So all of these things, I think, make a difference together. So that's my first comment about the ecosystem approach. Is to see where your strengths are, to see how you can elevate this field in talking about prevention. Maybe it is by raising the issue through research, maybe it is through social media. Whatever it is, that's I think knowing where your strengths are is always a good approach. Another thing that I want to offer here is that, it is true that there's no face to public health. But if there's no face to public health, we need to put the face on public health. And I think one way to do that, again, is by looking at what is it that people are thinking about right now? And I am not, you know, I'm not necessarily saying that we "capitalize on crises", but rather recognize them in moments of crisis or when people start paying attention to issues. And so, for example, if I were trying to increase funding for lead poisoning and lead poisoning prevention, it's really difficult to get people to care.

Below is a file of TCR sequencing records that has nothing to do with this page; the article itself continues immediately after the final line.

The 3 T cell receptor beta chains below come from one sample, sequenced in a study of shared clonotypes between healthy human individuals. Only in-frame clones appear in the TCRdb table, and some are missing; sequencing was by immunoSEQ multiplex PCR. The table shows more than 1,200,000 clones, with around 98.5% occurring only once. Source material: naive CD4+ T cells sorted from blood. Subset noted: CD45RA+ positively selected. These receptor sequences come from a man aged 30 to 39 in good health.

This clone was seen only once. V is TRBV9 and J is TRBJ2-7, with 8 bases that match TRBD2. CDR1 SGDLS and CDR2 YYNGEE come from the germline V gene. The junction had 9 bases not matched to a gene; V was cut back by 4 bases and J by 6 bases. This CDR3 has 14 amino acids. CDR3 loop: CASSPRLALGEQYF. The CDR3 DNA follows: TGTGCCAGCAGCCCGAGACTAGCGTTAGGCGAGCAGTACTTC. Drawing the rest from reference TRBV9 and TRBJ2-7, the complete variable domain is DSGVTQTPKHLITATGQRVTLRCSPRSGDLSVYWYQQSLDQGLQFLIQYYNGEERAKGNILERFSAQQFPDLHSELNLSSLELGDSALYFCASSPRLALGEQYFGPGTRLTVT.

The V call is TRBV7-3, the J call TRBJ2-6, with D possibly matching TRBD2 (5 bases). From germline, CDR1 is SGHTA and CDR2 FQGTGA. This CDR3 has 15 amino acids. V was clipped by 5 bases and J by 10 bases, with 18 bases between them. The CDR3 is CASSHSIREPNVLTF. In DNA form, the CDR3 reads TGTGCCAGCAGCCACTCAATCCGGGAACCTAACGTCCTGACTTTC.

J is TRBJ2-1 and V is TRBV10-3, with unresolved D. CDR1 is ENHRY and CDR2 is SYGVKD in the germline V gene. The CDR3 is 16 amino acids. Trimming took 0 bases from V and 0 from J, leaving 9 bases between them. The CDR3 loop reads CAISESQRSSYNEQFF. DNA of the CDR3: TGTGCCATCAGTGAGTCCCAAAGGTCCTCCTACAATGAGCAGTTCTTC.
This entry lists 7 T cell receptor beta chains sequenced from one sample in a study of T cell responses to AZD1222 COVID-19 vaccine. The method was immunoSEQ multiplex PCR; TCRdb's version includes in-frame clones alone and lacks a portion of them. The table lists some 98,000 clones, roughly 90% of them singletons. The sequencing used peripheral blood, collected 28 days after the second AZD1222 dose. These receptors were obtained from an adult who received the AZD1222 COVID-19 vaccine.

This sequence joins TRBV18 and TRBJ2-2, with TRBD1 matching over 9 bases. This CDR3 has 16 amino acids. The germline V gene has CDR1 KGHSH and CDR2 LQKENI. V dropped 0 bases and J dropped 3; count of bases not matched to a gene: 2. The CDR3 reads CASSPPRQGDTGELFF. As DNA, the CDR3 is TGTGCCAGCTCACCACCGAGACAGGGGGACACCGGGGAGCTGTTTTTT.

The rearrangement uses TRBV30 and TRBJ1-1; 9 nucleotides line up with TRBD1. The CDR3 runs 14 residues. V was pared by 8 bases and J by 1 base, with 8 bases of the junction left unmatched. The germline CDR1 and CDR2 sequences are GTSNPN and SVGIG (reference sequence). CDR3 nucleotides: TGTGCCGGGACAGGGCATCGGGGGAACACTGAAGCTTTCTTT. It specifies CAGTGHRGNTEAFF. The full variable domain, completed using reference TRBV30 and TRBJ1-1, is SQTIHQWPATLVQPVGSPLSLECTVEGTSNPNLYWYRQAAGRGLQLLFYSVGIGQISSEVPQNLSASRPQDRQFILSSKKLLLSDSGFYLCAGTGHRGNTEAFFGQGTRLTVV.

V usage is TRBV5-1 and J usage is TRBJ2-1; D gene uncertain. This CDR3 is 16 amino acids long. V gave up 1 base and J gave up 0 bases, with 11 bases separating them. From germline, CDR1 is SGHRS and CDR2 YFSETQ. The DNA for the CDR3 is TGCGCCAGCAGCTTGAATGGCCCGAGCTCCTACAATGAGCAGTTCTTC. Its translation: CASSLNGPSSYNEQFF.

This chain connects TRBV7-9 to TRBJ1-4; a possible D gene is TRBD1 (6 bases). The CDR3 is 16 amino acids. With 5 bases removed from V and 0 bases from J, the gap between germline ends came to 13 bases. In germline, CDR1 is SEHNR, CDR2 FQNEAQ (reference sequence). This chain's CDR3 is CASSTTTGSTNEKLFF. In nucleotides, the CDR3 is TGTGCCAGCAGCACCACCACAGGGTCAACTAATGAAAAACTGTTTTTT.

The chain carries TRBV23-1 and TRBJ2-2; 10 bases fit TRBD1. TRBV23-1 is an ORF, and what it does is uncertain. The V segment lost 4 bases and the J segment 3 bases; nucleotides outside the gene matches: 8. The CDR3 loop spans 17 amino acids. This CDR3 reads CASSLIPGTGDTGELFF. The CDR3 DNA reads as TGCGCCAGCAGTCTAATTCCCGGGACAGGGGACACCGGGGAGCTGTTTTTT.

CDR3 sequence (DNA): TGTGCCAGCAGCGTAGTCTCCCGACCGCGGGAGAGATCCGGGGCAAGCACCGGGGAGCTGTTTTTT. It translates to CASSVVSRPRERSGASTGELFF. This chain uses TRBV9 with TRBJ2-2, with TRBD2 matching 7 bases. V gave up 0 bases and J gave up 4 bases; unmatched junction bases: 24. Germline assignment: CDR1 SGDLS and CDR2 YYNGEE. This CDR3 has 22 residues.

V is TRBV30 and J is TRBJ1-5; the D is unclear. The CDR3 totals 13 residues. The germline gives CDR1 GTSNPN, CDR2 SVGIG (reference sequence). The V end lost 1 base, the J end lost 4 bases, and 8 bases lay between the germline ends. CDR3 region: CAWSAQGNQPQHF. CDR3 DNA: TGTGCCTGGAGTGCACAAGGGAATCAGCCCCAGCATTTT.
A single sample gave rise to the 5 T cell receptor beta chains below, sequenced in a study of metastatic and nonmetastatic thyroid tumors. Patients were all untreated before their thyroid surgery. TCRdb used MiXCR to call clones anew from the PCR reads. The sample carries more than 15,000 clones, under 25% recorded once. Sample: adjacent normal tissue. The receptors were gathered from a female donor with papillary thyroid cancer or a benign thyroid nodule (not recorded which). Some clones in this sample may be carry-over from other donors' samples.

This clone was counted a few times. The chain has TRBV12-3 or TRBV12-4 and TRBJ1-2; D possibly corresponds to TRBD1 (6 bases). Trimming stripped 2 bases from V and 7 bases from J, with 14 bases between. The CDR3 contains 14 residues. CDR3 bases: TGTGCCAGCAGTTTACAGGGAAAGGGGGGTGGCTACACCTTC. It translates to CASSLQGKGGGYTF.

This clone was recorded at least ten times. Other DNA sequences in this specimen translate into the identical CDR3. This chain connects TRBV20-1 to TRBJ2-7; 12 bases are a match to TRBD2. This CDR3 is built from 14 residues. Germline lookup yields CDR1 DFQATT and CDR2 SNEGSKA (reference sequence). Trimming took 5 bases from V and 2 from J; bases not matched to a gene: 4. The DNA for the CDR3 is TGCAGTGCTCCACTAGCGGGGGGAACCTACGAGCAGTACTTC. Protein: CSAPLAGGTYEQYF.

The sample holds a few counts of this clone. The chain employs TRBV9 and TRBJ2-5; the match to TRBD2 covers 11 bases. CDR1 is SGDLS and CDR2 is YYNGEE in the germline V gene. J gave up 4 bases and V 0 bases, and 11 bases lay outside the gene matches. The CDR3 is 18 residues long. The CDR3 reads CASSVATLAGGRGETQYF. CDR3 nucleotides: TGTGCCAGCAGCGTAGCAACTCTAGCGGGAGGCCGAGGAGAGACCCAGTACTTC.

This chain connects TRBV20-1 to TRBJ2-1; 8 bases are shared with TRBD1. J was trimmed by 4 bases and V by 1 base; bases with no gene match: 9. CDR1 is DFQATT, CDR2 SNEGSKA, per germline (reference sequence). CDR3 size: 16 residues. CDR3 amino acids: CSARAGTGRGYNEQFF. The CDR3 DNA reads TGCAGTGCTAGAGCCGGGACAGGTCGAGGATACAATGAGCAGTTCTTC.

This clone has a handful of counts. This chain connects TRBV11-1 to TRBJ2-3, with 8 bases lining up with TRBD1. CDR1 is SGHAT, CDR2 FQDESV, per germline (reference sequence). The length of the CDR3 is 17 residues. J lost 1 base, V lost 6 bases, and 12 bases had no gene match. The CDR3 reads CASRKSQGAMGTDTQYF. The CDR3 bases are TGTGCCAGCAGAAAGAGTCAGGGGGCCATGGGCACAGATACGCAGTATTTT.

However, if there is a case of a child who tragically was lead poisoned, that is an opportunity to talk about how home lead remediation and regular lead testing is so important to save lives. I think we need to look for those opportunities to share our message, knowing that the ultimate goal is to raise awareness and that legislators and people who are in charge of funding, executives are... they have limited attention spans. And if their attention span right now is on this issue, that's the opportunity to put forward our best argument. And again, have this ecosystem approach. Some people who are doing research on this issue, they have the data to present on this issue, that's great. Others are doing the advocacy. Others are doing the behind-the-scenes work. All of that is really important in achieving our ultimate goal.